Business partnerships with arts organizations are a key factor in enhancing the vitality of our communities nationwide. Americans for the Arts supports a network of Arts & Business Council Affiliates (ABC), Business Committee for the Arts affiliates (BCA), United Arts Fund affiliates (UAF) and Local Arts Agencies that work to build private-sector support for the arts. Learn more.
The North Texas Business Council for the Arts (NTBCA) is a nonprofit organization, founded in 1988, by iconic business leader and philanthropist Raymond D. Nasher. NTBCA is dedicated to creating business and arts partnerships in the 16-county region that is anchored by Dallas and Fort Worth. Our programs connect business professionals to the arts through education, events, and advocacy. NTBCA’s Board of Directors is made up of executives from some of the region’s top companies. Read the rest of this entry »
I live in a community that clearly values the arts and creativity – arts participation in Portland and in Oregon is among the highest in the country according to the NEA. Even so, private philanthropy lags significantly behind the national average.
How can we convince more Oregonians to support the arts? Anytime we launch a new private sector initiative, we turn to our government partners first. (Perhaps that’s partially because our local arts agency, the Regional Arts & Culture Council, was a city bureau until 1995.) In any event, public-private partnerships have become the standard way of growing the Portland metro region’s arts community. Read the rest of this entry »
On the 2nd of April, the Arts & Business Council of Miami (A&BC Miami) and the Greater Miami Convention & Visitors Bureau (GMCVB) hosted the 11th Annual Breakfast with the Arts and Hospitality Industry. The event takes an innovative look into how hospitality companies can attract and engage with the arts for profitable partnerships that enhance Miami’s reputation as a growing destination for cultural tourism. Read the rest of this entry »
The following piece by Siobhan Kenney was originally published on Applied Materials’ corporate responsibility blog.
As a company built on innovation, we understand the power of focusing creative minds on solving important problems … for our customers and for our communities. We recognize the tremendous benefit of bringing diverse people together to address issues, share experiences and design solutions. Read the rest of this entry »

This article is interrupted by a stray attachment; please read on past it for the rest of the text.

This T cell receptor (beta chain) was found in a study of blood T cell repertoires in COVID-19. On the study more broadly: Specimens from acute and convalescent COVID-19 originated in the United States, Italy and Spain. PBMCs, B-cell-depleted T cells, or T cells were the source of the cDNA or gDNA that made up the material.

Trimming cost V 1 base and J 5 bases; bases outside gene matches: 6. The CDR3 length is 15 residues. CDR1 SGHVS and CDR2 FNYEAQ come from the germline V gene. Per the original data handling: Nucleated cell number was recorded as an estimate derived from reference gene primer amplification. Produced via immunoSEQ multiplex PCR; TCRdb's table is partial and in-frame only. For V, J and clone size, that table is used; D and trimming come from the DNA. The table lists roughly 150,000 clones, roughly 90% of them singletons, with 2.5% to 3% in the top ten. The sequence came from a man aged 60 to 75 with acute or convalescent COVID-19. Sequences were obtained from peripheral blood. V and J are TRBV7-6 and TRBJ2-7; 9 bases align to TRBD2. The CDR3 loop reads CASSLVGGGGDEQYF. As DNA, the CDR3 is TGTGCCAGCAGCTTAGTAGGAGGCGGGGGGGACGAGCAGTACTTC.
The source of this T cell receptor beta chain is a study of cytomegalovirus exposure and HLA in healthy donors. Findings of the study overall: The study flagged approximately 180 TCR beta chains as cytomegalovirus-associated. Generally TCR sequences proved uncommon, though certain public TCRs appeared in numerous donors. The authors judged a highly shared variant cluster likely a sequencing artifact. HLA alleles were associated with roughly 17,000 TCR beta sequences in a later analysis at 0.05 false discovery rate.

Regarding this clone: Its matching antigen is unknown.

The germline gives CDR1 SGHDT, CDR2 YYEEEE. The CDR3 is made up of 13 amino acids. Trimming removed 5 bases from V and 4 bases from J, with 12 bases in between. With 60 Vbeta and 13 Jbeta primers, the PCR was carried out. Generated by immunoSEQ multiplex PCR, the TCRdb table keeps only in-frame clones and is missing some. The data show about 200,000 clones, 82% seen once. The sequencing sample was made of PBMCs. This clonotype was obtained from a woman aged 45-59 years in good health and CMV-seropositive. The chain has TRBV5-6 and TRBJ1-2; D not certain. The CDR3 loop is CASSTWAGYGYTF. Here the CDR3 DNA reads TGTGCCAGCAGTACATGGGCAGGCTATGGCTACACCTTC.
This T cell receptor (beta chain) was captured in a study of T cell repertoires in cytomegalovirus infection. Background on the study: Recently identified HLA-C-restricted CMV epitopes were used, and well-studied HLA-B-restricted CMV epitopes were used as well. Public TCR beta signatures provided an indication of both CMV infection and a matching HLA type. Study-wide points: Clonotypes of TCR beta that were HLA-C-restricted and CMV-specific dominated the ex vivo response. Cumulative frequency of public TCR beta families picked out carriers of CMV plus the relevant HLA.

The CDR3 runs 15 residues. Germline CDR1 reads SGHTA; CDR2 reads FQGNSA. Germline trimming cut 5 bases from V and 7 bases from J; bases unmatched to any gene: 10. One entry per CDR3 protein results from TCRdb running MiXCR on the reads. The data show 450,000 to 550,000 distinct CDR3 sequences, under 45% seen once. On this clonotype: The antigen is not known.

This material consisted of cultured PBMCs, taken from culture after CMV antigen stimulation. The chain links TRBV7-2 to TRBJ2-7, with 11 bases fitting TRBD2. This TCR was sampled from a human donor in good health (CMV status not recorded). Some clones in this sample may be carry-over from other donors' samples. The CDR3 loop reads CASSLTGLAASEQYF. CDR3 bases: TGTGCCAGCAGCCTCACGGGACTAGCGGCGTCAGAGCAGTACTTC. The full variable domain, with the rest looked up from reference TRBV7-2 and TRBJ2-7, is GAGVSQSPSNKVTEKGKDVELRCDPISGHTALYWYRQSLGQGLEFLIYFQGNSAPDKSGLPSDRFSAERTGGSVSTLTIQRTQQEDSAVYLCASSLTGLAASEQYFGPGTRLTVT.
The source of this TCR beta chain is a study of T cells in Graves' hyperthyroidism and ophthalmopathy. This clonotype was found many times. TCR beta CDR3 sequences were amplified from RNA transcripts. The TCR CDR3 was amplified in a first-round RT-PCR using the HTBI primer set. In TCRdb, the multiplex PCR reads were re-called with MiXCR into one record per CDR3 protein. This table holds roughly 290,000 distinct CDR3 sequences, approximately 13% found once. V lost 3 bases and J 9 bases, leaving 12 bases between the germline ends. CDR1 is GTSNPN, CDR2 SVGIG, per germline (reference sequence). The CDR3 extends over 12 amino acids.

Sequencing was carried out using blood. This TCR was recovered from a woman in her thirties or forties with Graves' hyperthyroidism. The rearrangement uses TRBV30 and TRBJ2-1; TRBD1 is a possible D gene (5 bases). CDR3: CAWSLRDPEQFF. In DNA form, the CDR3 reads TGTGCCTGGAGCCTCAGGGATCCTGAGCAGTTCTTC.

Alex Parkinson, researcher for The Conference Board, urges in his blog post that arts and culture leaders need to become adept at demonstrating the social impact of the arts in terms that speak to corporate leaders. I agree! But, it’s not just about arts leaders building evaluation capacity. Social responsibility and impact starts with both cultural and corporate leaders defining clear intention and acknowledging that some shifts may be needed in defining the metrics that matter when assessing arts and corporate social responsibility investments. Read the rest of this entry »
In our 21st century digital world, the power of storytelling has become platinum currency that many corporations use to address intractable and large scale issues. Recent findings from the Animating Democracy program of Americans for the Arts suggest that arts organizations now have a chance to reinvent corporate partnerships and engage new audiences by fully engaging corporate marketing, communication, and evaluation resources.
Corporate layoffs, limited cash resources, and employees eager to volunteer are changing the models and metrics for support of the arts. This quest for greater social impact is leading to innovative, nontraditional arts programming everywhere. At the same time, the complex, cross-cutting challenges facing local and global communities are generating more interaction between disparate cultural, economic, and social groups. Read the rest of this entry »
It is a beautiful and often overlooked truth that most corporations—like arts organizations —are the result of someone’s imagination and desire to serve people. An individual or a few people dedicate their efforts to inventing something that can make people’s lives easier or create opportunities.
A man concocts a syrup recipe that can alleviate headaches and stomach pains. This becomes Coca-Cola. The enterprising Wright brothers dream of a flying machine that can take people anywhere. Their innovation leads to the creation of the airline industry. An immigrant from Italy uses his own money to provide loans to Italians in San Francisco turned down by other banks. This becomes the Bank of America. Read the rest of this entry »
The following two blogs by Helen Goulden and Caroline Mason were originally published on the Arts Impact Fund blog, and are great posts for this week’s Blog Salon on Corporate Social Responsibility.
Advancing the Art of Finance Helen Goulden, Executive Director, Innovation Lab, Nesta
The Arts Impact Fund is a new £7million fund that brings together public, private, and charitable investment to support arts organizations in England and the first of its kind to focus on their social, artistic, and financial return. The fund was created and funded by Bank of America Merrill Lynch, Esmée Fairbairn Foundation and Nesta, supported by Arts Council England and with additional funding from Calouste Gulbenkian Foundation. It was convened with the help of the Cabinet Office, to demonstrate the significant social value created by arts organizations and support their work through loan finance. Read the rest of this entry »
What’s a Weeksville?